Monday , May 20 2024
Reissue of incredibly obscure Norwegian psychedelic record from 1970.

Music Review: Finjarn & Jensen – Finjarn & Jensen

Finjarn & Jensen is one of those records that turns up every now and then that was previously thought to be lost to the ages. The lone LP from Svein Finjarn and Leif Jensen was only released in Norway, back in 1970. Leave it to German psychedelic reissue specialists Shadoks to unearth this treasure and make it available on CD for the very first time.

For most of the 1960s, the two had been kicking around separately in various Norwegian combos prior to joining a group called Jumbo. After recording two singles with the band, Finjarn and Jensen decided to split-off and record their eponymous album. The seven songs they laid down in a Scandinavian studio are prime latter day flower-power, with a few hints of psychedelia thrown in for good measure.

The first song, “One More Day” would have been described at the time as “heavy rock.” The tune has something in common with contemporaries such as Ten Years After and Steppenwolf. The guitar solo by Finjarn is a smoker, and recalls the great Leigh Stephens of Blue Cheer.

The hippie vibe takes over in a big way with “Blue And Peaceful,” a thoroughly groovy bit of whimsy. It is a vintage bit of Swinging London, circa 1967. A staple of all respectable late-sixties psych records was the drum solo. Leif Jensen obliges by mercilessly beating the skins on “What Else Can We Do?”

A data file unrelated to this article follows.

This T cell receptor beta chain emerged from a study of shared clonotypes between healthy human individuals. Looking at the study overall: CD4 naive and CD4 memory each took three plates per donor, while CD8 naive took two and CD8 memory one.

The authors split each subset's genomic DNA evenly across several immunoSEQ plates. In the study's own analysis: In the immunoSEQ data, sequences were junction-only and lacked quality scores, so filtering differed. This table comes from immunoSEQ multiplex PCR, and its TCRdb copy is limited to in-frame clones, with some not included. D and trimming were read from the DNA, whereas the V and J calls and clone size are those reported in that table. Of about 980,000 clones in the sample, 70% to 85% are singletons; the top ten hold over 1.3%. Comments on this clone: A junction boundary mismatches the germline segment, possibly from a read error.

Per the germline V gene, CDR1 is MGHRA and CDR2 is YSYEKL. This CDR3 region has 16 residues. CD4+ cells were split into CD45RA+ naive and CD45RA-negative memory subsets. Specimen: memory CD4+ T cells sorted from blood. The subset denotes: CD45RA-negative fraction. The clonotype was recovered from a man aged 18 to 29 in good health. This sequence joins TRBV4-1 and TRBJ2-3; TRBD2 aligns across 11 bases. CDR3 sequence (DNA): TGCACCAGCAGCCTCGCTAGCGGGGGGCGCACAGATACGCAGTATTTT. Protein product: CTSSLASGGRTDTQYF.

If there were any doubt as to the influences the two shared, it is answered definitively on “Lady Windsor.” Their tribute to British underground music is perfectly conceived. It is done so well in fact, as to come off as almost a parody of something like Ogden’s Nut Gone Flake (1968) from the Small Faces. It is a great cut.

The guys had pretty hip taste back then as well. The one cover song they chose was by “New Day,” by Jackie Lomax. It was the first single released from his lone (excellent) Apple Records recording, Is This What You Want?

As the sixties turned into the seventies, the idea of the extended jam became much more prevalent in music, and the final two cuts on Finjarn & Jensen reflect the trend. “Grey Skies” contains a much longer drum solo than “What Else Can We Do?” had. But it is in the seven and a half minute finale, titled “Sorry Girl, But Now I Know Things Will Be Much Better Now That You’ve Gone.” With this track, it is safe to assume that the haze of hashish smoke blanketing Northern Europe had broached the studio walls. Still, the song is nowhere near as self-indulgent as it could have been. It seems pretty clear that both Finjarn and Jensen had learned a great deal from their previous music business experiences. The track contains a number of solos, but none overstay their welcome. In fact, Finjarn’s guitar playing here is his best on the album.

I will admit that part of the appeal of Finjarn & Jensen is its total obscurity, that is something that just adds to the myth but it is certainly not everything. This is a really good record for fans of that late sixties psychedelic flower-power trip. Although nobody really heard it at the time, Finjarn & Jensen stands up with much of what was released in 1970 and it still sounds good today.

About Greg Barbrick

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